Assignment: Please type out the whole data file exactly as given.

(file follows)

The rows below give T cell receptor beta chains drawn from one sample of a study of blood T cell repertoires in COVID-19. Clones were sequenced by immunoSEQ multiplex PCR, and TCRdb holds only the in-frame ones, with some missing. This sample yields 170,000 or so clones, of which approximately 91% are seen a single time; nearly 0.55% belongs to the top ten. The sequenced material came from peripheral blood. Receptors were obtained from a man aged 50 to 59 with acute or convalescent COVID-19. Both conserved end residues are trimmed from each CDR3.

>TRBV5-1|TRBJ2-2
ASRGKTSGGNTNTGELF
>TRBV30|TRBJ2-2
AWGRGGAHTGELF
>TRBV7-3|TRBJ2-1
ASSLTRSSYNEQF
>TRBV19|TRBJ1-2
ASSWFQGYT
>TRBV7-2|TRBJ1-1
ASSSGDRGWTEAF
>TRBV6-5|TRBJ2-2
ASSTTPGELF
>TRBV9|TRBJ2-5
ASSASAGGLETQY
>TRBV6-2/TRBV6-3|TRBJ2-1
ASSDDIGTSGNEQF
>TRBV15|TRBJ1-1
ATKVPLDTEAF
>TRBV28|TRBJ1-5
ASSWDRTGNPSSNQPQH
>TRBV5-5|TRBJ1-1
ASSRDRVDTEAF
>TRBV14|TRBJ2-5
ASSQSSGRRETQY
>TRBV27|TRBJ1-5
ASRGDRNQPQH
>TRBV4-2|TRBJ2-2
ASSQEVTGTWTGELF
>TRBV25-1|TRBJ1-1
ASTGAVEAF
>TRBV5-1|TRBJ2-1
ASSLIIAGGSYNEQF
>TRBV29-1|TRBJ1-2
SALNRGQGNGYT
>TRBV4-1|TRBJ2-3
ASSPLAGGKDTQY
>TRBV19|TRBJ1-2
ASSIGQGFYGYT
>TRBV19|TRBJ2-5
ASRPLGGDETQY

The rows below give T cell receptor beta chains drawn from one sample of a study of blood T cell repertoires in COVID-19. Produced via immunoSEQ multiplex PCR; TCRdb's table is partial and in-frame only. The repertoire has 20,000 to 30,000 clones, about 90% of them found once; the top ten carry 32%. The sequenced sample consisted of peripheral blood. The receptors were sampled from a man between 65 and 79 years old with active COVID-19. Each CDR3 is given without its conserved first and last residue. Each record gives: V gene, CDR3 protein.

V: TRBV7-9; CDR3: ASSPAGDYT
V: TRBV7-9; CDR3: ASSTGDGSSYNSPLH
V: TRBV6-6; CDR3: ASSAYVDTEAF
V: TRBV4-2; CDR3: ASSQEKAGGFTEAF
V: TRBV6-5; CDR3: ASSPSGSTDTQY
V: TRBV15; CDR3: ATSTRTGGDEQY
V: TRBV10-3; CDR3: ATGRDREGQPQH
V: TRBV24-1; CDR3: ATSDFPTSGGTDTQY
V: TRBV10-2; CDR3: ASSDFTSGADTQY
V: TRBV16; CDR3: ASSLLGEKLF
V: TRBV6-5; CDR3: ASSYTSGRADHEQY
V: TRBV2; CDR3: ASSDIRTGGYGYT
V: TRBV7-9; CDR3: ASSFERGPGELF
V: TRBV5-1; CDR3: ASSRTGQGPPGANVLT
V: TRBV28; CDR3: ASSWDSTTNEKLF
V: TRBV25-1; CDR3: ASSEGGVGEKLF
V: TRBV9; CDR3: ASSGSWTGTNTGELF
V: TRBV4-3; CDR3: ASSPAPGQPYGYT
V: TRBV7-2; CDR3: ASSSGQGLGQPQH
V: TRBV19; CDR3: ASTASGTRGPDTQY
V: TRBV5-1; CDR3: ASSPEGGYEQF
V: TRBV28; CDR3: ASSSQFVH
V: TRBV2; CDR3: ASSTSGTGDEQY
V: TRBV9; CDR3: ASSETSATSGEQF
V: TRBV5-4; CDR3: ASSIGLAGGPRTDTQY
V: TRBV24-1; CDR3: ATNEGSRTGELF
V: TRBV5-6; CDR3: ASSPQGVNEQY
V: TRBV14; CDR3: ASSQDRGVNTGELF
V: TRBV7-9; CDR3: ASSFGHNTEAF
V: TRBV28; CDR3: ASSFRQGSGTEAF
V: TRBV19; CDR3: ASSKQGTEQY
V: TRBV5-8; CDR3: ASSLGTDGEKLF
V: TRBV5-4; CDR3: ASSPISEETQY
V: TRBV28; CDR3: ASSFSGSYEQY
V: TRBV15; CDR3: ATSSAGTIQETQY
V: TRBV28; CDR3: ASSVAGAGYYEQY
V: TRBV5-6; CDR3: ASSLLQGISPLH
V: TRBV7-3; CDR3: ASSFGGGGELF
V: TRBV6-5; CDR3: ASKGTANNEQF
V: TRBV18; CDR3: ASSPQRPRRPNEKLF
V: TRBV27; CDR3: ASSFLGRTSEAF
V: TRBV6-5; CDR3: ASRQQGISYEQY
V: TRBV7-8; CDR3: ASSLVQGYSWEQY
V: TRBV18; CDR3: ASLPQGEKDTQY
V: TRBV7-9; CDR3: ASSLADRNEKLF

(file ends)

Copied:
The rows below give T cell receptor beta chains drawn from one sample of a study of blood T cell repertoires in COVID-19. Clones were sequenced by immunoSEQ multiplex PCR, and TCRdb holds only the in-frame ones, with some missing. This sample yields 170,000 or so clones, of which approximately 91% are seen a single time; nearly 0.55% belongs to the top ten. The sequenced material came from peripheral blood. Receptors were obtained from a man aged 50 to 59 with acute or convalescent COVID-19. Both conserved end residues are trimmed from each CDR3.

>TRBV5-1|TRBJ2-2
ASRGKTSGGNTNTGELF
>TRBV30|TRBJ2-2
AWGRGGAHTGELF
>TRBV7-3|TRBJ2-1
ASSLTRSSYNEQF
>TRBV19|TRBJ1-2
ASSWFQGYT
>TRBV7-2|TRBJ1-1
ASSSGDRGWTEAF
>TRBV6-5|TRBJ2-2
ASSTTPGELF
>TRBV9|TRBJ2-5
ASSASAGGLETQY
>TRBV6-2/TRBV6-3|TRBJ2-1
ASSDDIGTSGNEQF
>TRBV15|TRBJ1-1
ATKVPLDTEAF
>TRBV28|TRBJ1-5
ASSWDRTGNPSSNQPQH
>TRBV5-5|TRBJ1-1
ASSRDRVDTEAF
>TRBV14|TRBJ2-5
ASSQSSGRRETQY
>TRBV27|TRBJ1-5
ASRGDRNQPQH
>TRBV4-2|TRBJ2-2
ASSQEVTGTWTGELF
>TRBV25-1|TRBJ1-1
ASTGAVEAF
>TRBV5-1|TRBJ2-1
ASSLIIAGGSYNEQF
>TRBV29-1|TRBJ1-2
SALNRGQGNGYT
>TRBV4-1|TRBJ2-3
ASSPLAGGKDTQY
>TRBV19|TRBJ1-2
ASSIGQGFYGYT
>TRBV19|TRBJ2-5
ASRPLGGDETQY

The rows below give T cell receptor beta chains drawn from one sample of a study of blood T cell repertoires in COVID-19. Produced via immunoSEQ multiplex PCR; TCRdb's table is partial and in-frame only. The repertoire has 20,000 to 30,000 clones, about 90% of them found once; the top ten carry 32%. The sequenced sample consisted of peripheral blood. The receptors were sampled from a man between 65 and 79 years old with active COVID-19. Each CDR3 is given without its conserved first and last residue. Each record gives: V gene, CDR3 protein.

V: TRBV7-9; CDR3: ASSPAGDYT
V: TRBV7-9; CDR3: ASSTGDGSSYNSPLH
V: TRBV6-6; CDR3: ASSAYVDTEAF
V: TRBV4-2; CDR3: ASSQEKAGGFTEAF
V: TRBV6-5; CDR3: ASSPSGSTDTQY
V: TRBV15; CDR3: ATSTRTGGDEQY
V: TRBV10-3; CDR3: ATGRDREGQPQH
V: TRBV24-1; CDR3: ATSDFPTSGGTDTQY
V: TRBV10-2; CDR3: ASSDFTSGADTQY
V: TRBV16; CDR3: ASSLLGEKLF
V: TRBV6-5; CDR3: ASSYTSGRADHEQY
V: TRBV2; CDR3: ASSDIRTGGYGYT
V: TRBV7-9; CDR3: ASSFERGPGELF
V: TRBV5-1; CDR3: ASSRTGQGPPGANVLT
V: TRBV28; CDR3: ASSWDSTTNEKLF
V: TRBV25-1; CDR3: ASSEGGVGEKLF
V: TRBV9; CDR3: ASSGSWTGTNTGELF
V: TRBV4-3; CDR3: ASSPAPGQPYGYT
V: TRBV7-2; CDR3: ASSSGQGLGQPQH
V: TRBV19; CDR3: ASTASGTRGPDTQY
V: TRBV5-1; CDR3: ASSPEGGYEQF
V: TRBV28; CDR3: ASSSQFVH
V: TRBV2; CDR3: ASSTSGTGDEQY
V: TRBV9; CDR3: ASSETSATSGEQF
V: TRBV5-4; CDR3: ASSIGLAGGPRTDTQY
V: TRBV24-1; CDR3: ATNEGSRTGELF
V: TRBV5-6; CDR3: ASSPQGVNEQY
V: TRBV14; CDR3: ASSQDRGVNTGELF
V: TRBV7-9; CDR3: ASSFGHNTEAF
V: TRBV28; CDR3: ASSFRQGSGTEAF
V: TRBV19; CDR3: ASSKQGTEQY
V: TRBV5-8; CDR3: ASSLGTDGEKLF
V: TRBV5-4; CDR3: ASSPISEETQY
V: TRBV28; CDR3: ASSFSGSYEQY
V: TRBV15; CDR3: ATSSAGTIQETQY
V: TRBV28; CDR3: ASSVAGAGYYEQY
V: TRBV5-6; CDR3: ASSLLQGISPLH
V: TRBV7-3; CDR3: ASSFGGGGELF
V: TRBV6-5; CDR3: ASKGTANNEQF
V: TRBV18; CDR3: ASSPQRPRRPNEKLF
V: TRBV27; CDR3: ASSFLGRTSEAF
V: TRBV6-5; CDR3: ASRQQGISYEQY
V: TRBV7-8; CDR3: ASSLVQGYSWEQY
V: TRBV18; CDR3: ASLPQGEKDTQY
V: TRBV7-9; CDR3: ASSLADRNEKLF